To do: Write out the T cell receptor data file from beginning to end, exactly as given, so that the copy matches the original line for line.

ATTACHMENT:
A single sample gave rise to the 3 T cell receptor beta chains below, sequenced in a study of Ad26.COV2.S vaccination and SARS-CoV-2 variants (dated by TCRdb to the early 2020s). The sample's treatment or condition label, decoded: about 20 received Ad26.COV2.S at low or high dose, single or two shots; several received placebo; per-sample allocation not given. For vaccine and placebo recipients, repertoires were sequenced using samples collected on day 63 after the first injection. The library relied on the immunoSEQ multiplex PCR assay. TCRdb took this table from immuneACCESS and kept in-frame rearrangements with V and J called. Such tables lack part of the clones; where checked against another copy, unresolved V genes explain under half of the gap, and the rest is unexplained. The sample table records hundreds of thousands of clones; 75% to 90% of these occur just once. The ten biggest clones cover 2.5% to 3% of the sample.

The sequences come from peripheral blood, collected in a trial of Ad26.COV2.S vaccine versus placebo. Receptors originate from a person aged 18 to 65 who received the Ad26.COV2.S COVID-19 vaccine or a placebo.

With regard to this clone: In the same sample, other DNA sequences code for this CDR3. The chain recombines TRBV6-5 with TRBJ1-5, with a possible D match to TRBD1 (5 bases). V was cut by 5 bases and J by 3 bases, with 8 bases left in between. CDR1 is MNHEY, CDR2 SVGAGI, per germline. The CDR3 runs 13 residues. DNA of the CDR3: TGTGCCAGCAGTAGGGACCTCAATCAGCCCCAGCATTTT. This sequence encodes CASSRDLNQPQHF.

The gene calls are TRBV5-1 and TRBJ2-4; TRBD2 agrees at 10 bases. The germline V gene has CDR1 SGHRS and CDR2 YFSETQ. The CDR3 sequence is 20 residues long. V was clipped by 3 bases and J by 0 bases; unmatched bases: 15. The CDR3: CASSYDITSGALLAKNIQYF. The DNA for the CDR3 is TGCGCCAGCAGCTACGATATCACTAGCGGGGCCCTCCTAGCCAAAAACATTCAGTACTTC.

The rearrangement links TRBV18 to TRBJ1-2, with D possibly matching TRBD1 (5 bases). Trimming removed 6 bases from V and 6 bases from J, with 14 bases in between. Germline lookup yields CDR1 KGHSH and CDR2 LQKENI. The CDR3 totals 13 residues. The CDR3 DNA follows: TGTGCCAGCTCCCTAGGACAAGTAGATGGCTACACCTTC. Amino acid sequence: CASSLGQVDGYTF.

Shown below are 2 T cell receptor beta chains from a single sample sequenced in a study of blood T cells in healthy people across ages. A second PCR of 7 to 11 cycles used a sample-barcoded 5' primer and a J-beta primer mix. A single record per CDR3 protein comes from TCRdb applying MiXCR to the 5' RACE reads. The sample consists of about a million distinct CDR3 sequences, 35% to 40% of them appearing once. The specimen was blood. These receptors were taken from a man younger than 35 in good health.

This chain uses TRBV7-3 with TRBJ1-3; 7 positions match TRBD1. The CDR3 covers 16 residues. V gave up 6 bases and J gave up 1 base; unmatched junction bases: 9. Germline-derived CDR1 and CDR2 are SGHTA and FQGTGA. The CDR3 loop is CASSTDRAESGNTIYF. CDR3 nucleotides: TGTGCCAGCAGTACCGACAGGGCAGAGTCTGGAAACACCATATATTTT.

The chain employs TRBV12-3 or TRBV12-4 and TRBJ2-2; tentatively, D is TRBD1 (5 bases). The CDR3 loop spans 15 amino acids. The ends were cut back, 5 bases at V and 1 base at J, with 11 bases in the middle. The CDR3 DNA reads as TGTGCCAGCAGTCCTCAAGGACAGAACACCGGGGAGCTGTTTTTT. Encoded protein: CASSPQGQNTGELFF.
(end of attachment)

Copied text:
A single sample gave rise to the 3 T cell receptor beta chains below, sequenced in a study of Ad26.COV2.S vaccination and SARS-CoV-2 variants (dated by TCRdb to the early 2020s). The sample's treatment or condition label, decoded: about 20 received Ad26.COV2.S at low or high dose, single or two shots; several received placebo; per-sample allocation not given. For vaccine and placebo recipients, repertoires were sequenced using samples collected on day 63 after the first injection. The library relied on the immunoSEQ multiplex PCR assay. TCRdb took this table from immuneACCESS and kept in-frame rearrangements with V and J called. Such tables lack part of the clones; where checked against another copy, unresolved V genes explain under half of the gap, and the rest is unexplained. The sample table records hundreds of thousands of clones; 75% to 90% of these occur just once. The ten biggest clones cover 2.5% to 3% of the sample.

The sequences come from peripheral blood, collected in a trial of Ad26.COV2.S vaccine versus placebo. Receptors originate from a person aged 18 to 65 who received the Ad26.COV2.S COVID-19 vaccine or a placebo.

With regard to this clone: In the same sample, other DNA sequences code for this CDR3. The chain recombines TRBV6-5 with TRBJ1-5, with a possible D match to TRBD1 (5 bases). V was cut by 5 bases and J by 3 bases, with 8 bases left in between. CDR1 is MNHEY, CDR2 SVGAGI, per germline. The CDR3 runs 13 residues. DNA of the CDR3: TGTGCCAGCAGTAGGGACCTCAATCAGCCCCAGCATTTT. This sequence encodes CASSRDLNQPQHF.

The gene calls are TRBV5-1 and TRBJ2-4; TRBD2 agrees at 10 bases. The germline V gene has CDR1 SGHRS and CDR2 YFSETQ. The CDR3 sequence is 20 residues long. V was clipped by 3 bases and J by 0 bases; unmatched bases: 15. The CDR3: CASSYDITSGALLAKNIQYF. The DNA for the CDR3 is TGCGCCAGCAGCTACGATATCACTAGCGGGGCCCTCCTAGCCAAAAACATTCAGTACTTC.

The rearrangement links TRBV18 to TRBJ1-2, with D possibly matching TRBD1 (5 bases). Trimming removed 6 bases from V and 6 bases from J, with 14 bases in between. Germline lookup yields CDR1 KGHSH and CDR2 LQKENI. The CDR3 totals 13 residues. The CDR3 DNA follows: TGTGCCAGCTCCCTAGGACAAGTAGATGGCTACACCTTC. Amino acid sequence: CASSLGQVDGYTF.

Shown below are 2 T cell receptor beta chains from a single sample sequenced in a study of blood T cells in healthy people across ages. A second PCR of 7 to 11 cycles used a sample-barcoded 5' primer and a J-beta primer mix. A single record per CDR3 protein comes from TCRdb applying MiXCR to the 5' RACE reads. The sample consists of about a million distinct CDR3 sequences, 35% to 40% of them appearing once. The specimen was blood. These receptors were taken from a man younger than 35 in good health.

This chain uses TRBV7-3 with TRBJ1-3; 7 positions match TRBD1. The CDR3 covers 16 residues. V gave up 6 bases and J gave up 1 base; unmatched junction bases: 9. Germline-derived CDR1 and CDR2 are SGHTA and FQGTGA. The CDR3 loop is CASSTDRAESGNTIYF. CDR3 nucleotides: TGTGCCAGCAGTACCGACAGGGCAGAGTCTGGAAACACCATATATTTT.

The chain employs TRBV12-3 or TRBV12-4 and TRBJ2-2; tentatively, D is TRBD1 (5 bases). The CDR3 loop spans 15 amino acids. The ends were cut back, 5 bases at V and 1 base at J, with 11 bases in the middle. The CDR3 DNA reads as TGTGCCAGCAGTCCTCAAGGACAGAACACCGGGGAGCTGTTTTTT. Encoded protein: CASSPQGQNTGELFF.